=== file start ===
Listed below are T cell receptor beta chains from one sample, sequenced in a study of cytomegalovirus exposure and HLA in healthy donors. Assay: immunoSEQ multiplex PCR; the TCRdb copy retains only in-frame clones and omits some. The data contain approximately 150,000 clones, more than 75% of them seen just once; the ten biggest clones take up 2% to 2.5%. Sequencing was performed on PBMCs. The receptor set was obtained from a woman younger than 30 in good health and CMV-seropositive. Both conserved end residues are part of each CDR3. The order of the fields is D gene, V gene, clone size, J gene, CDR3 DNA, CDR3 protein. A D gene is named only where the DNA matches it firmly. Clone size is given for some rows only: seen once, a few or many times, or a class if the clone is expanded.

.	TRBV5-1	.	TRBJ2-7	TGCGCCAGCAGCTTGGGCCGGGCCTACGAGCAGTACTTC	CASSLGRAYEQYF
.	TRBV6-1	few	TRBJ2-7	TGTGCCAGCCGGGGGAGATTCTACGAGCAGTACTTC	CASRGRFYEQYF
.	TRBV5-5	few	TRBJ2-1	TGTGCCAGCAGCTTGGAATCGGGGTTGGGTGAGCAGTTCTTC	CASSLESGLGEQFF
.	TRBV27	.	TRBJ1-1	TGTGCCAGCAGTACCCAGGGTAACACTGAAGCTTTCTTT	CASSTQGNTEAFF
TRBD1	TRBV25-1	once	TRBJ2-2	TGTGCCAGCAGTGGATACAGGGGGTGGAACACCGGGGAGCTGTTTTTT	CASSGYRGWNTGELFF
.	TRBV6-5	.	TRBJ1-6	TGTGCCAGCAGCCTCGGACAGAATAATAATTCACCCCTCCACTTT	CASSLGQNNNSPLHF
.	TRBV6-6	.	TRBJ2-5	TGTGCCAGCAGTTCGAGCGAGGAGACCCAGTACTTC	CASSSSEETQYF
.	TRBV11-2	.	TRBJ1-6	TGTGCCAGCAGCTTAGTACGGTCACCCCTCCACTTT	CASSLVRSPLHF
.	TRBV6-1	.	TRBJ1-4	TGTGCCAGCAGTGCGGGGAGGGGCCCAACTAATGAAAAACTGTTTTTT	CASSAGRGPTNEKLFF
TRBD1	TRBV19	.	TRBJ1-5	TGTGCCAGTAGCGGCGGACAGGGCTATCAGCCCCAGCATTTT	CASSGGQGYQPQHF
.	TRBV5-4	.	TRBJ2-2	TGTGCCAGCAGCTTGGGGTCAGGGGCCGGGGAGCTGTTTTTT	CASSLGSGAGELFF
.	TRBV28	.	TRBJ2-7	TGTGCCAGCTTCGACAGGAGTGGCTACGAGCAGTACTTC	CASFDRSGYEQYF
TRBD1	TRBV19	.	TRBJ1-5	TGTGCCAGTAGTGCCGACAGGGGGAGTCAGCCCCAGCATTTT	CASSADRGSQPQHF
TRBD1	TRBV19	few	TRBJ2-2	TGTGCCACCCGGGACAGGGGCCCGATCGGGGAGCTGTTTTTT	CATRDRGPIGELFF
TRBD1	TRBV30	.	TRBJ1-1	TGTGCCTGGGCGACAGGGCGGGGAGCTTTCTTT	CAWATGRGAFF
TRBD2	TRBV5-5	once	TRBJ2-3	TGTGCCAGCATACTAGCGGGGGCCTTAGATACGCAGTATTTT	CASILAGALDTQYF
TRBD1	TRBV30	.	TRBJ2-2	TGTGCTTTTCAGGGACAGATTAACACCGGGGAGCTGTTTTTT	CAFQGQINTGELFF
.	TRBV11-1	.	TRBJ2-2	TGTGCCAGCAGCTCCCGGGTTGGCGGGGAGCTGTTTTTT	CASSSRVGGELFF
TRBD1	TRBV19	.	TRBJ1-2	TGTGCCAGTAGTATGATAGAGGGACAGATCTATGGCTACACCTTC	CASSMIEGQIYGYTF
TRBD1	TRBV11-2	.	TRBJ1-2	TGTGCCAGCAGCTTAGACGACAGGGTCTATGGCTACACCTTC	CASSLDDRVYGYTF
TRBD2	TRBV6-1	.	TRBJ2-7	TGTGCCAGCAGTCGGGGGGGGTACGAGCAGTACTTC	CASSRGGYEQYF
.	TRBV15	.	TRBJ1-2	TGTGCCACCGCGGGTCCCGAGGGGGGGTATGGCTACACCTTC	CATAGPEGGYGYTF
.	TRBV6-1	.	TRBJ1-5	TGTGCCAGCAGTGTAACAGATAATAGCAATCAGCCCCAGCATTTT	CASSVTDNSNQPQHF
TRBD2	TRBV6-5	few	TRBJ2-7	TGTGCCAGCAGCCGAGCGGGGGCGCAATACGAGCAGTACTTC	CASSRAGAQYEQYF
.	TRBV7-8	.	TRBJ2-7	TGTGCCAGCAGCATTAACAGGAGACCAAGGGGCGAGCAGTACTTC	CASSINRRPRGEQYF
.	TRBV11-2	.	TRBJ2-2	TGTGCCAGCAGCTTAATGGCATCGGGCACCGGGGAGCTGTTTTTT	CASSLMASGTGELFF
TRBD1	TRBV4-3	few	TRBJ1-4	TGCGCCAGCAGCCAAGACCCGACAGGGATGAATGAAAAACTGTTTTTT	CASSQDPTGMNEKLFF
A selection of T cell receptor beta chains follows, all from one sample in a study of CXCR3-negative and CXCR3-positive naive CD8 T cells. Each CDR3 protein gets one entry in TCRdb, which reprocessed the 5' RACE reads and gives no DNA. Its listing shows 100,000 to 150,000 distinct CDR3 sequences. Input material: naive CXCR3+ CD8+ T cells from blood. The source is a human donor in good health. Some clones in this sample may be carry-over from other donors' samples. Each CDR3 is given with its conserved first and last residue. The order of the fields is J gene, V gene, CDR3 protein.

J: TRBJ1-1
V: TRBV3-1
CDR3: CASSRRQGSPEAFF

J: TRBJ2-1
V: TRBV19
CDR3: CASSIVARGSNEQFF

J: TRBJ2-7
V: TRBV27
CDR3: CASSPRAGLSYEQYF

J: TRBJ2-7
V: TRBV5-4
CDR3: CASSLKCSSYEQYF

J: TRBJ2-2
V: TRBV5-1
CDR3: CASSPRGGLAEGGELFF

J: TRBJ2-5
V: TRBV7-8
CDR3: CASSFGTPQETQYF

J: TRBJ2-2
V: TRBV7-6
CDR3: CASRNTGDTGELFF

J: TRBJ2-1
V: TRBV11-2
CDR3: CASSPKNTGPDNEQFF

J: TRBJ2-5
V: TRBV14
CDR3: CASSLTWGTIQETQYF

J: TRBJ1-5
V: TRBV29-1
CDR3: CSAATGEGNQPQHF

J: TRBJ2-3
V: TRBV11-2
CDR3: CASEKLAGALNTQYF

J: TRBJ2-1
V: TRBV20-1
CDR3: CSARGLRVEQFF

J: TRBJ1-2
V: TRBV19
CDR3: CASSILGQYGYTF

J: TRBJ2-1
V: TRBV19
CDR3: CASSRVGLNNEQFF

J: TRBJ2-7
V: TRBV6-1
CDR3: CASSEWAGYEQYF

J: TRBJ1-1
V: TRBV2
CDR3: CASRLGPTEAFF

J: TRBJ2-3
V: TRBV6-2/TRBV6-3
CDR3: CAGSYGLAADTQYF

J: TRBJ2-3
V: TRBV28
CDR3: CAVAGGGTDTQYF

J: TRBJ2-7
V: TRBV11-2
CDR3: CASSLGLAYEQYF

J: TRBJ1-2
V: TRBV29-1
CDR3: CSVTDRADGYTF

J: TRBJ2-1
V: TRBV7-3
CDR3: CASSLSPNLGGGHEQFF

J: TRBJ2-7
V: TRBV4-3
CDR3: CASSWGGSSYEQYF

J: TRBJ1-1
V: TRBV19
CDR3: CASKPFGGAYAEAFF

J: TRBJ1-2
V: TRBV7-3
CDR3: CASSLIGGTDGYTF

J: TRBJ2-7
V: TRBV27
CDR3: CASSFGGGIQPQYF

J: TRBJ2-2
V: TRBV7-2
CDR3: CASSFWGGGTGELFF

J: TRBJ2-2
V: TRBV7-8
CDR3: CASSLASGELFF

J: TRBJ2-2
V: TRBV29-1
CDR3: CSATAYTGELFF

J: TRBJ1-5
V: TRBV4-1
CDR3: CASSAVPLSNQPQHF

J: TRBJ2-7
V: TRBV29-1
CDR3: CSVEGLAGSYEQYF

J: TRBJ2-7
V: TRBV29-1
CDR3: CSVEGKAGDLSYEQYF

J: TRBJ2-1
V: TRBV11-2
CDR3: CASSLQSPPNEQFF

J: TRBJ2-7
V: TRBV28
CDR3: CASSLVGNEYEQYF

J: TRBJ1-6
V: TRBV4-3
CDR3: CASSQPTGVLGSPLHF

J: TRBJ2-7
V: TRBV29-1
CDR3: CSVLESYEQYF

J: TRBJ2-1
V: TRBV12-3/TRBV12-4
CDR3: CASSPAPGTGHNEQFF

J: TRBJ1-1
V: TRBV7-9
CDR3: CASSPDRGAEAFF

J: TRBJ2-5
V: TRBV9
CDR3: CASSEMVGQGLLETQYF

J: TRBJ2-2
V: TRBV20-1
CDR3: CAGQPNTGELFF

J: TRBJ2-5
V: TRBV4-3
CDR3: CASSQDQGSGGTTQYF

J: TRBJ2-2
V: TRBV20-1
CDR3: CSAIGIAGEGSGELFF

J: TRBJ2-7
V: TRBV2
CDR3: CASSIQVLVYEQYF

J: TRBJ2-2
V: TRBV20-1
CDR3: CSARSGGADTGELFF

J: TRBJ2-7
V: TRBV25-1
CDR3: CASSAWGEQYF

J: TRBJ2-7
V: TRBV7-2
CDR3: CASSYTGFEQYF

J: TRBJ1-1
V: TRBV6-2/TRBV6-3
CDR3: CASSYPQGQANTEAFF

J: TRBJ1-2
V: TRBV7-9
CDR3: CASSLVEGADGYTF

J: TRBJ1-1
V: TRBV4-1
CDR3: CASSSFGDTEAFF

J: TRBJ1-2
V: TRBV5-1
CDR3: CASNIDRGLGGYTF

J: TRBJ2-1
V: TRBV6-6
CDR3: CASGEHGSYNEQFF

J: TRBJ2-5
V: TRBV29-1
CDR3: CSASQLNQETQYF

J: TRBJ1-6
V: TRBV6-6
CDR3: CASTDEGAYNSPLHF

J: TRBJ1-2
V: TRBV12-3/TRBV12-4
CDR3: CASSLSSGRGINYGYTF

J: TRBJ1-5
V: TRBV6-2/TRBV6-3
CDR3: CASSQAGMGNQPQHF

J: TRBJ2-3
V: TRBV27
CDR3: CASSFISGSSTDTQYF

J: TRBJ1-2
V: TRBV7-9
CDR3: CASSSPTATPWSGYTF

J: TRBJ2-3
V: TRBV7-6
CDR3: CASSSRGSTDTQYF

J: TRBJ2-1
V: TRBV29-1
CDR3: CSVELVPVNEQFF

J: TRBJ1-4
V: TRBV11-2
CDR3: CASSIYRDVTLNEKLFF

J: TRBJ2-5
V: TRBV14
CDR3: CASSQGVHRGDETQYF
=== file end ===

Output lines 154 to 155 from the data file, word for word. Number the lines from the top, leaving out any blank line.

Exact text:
V: TRBV2
CDR3: CASSIQVLVYEQYF